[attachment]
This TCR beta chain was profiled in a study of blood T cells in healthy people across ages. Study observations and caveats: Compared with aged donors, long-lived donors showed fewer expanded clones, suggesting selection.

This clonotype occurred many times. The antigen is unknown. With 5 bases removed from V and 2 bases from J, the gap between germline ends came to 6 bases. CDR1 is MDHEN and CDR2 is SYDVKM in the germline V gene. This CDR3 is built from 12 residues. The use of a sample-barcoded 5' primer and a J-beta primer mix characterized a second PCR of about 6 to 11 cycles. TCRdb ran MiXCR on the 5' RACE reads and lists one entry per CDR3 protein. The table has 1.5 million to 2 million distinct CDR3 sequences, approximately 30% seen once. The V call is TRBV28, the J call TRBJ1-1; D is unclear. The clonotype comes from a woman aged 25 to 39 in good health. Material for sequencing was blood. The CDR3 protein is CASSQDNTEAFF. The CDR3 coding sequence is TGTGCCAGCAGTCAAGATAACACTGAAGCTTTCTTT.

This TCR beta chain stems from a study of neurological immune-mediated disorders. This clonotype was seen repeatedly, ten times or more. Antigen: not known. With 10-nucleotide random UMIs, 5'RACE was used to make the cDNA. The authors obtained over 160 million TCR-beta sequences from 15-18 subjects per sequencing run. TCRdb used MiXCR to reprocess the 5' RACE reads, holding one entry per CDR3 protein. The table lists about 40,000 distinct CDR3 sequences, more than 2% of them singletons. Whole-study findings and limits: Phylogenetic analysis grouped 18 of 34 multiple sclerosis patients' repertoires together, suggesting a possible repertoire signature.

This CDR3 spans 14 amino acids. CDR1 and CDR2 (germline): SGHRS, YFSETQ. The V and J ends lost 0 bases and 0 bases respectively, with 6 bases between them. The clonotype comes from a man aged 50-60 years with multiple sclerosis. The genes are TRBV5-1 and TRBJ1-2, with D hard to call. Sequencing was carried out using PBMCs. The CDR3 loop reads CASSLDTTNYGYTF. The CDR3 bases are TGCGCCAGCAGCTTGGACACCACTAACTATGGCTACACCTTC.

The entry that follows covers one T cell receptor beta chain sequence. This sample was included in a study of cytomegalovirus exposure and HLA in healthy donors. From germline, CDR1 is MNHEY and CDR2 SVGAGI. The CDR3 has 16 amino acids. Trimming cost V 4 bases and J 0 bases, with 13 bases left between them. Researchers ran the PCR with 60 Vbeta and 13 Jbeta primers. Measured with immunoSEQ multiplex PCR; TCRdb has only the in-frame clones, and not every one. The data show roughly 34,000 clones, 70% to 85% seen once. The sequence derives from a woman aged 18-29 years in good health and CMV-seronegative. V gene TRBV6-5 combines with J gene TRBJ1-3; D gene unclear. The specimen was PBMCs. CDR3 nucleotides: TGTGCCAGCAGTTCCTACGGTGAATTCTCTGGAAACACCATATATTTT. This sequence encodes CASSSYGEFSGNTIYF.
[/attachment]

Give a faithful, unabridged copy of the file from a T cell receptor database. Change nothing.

This TCR beta chain was profiled in a study of blood T cells in healthy people across ages. Study observations and caveats: Compared with aged donors, long-lived donors showed fewer expanded clones, suggesting selection.

This clonotype occurred many times. The antigen is unknown. With 5 bases removed from V and 2 bases from J, the gap between germline ends came to 6 bases. CDR1 is MDHEN and CDR2 is SYDVKM in the germline V gene. This CDR3 is built from 12 residues. The use of a sample-barcoded 5' primer and a J-beta primer mix characterized a second PCR of about 6 to 11 cycles. TCRdb ran MiXCR on the 5' RACE reads and lists one entry per CDR3 protein. The table has 1.5 million to 2 million distinct CDR3 sequences, approximately 30% seen once. The V call is TRBV28, the J call TRBJ1-1; D is unclear. The clonotype comes from a woman aged 25 to 39 in good health. Material for sequencing was blood. The CDR3 protein is CASSQDNTEAFF. The CDR3 coding sequence is TGTGCCAGCAGTCAAGATAACACTGAAGCTTTCTTT.

This TCR beta chain stems from a study of neurological immune-mediated disorders. This clonotype was seen repeatedly, ten times or more. Antigen: not known. With 10-nucleotide random UMIs, 5'RACE was used to make the cDNA. The authors obtained over 160 million TCR-beta sequences from 15-18 subjects per sequencing run. TCRdb used MiXCR to reprocess the 5' RACE reads, holding one entry per CDR3 protein. The table lists about 40,000 distinct CDR3 sequences, more than 2% of them singletons. Whole-study findings and limits: Phylogenetic analysis grouped 18 of 34 multiple sclerosis patients' repertoires together, suggesting a possible repertoire signature.

This CDR3 spans 14 amino acids. CDR1 and CDR2 (germline): SGHRS, YFSETQ. The V and J ends lost 0 bases and 0 bases respectively, with 6 bases between them. The clonotype comes from a man aged 50-60 years with multiple sclerosis. The genes are TRBV5-1 and TRBJ1-2, with D hard to call. Sequencing was carried out using PBMCs. The CDR3 loop reads CASSLDTTNYGYTF. The CDR3 bases are TGCGCCAGCAGCTTGGACACCACTAACTATGGCTACACCTTC.

The entry that follows covers one T cell receptor beta chain sequence. This sample was included in a study of cytomegalovirus exposure and HLA in healthy donors. From germline, CDR1 is MNHEY and CDR2 SVGAGI. The CDR3 has 16 amino acids. Trimming cost V 4 bases and J 0 bases, with 13 bases left between them. Researchers ran the PCR with 60 Vbeta and 13 Jbeta primers. Measured with immunoSEQ multiplex PCR; TCRdb has only the in-frame clones, and not every one. The data show roughly 34,000 clones, 70% to 85% seen once. The sequence derives from a woman aged 18-29 years in good health and CMV-seronegative. V gene TRBV6-5 combines with J gene TRBJ1-3; D gene unclear. The specimen was PBMCs. CDR3 nucleotides: TGTGCCAGCAGTTCCTACGGTGAATTCTCTGGAAACACCATATATTTT. This sequence encodes CASSSYGEFSGNTIYF.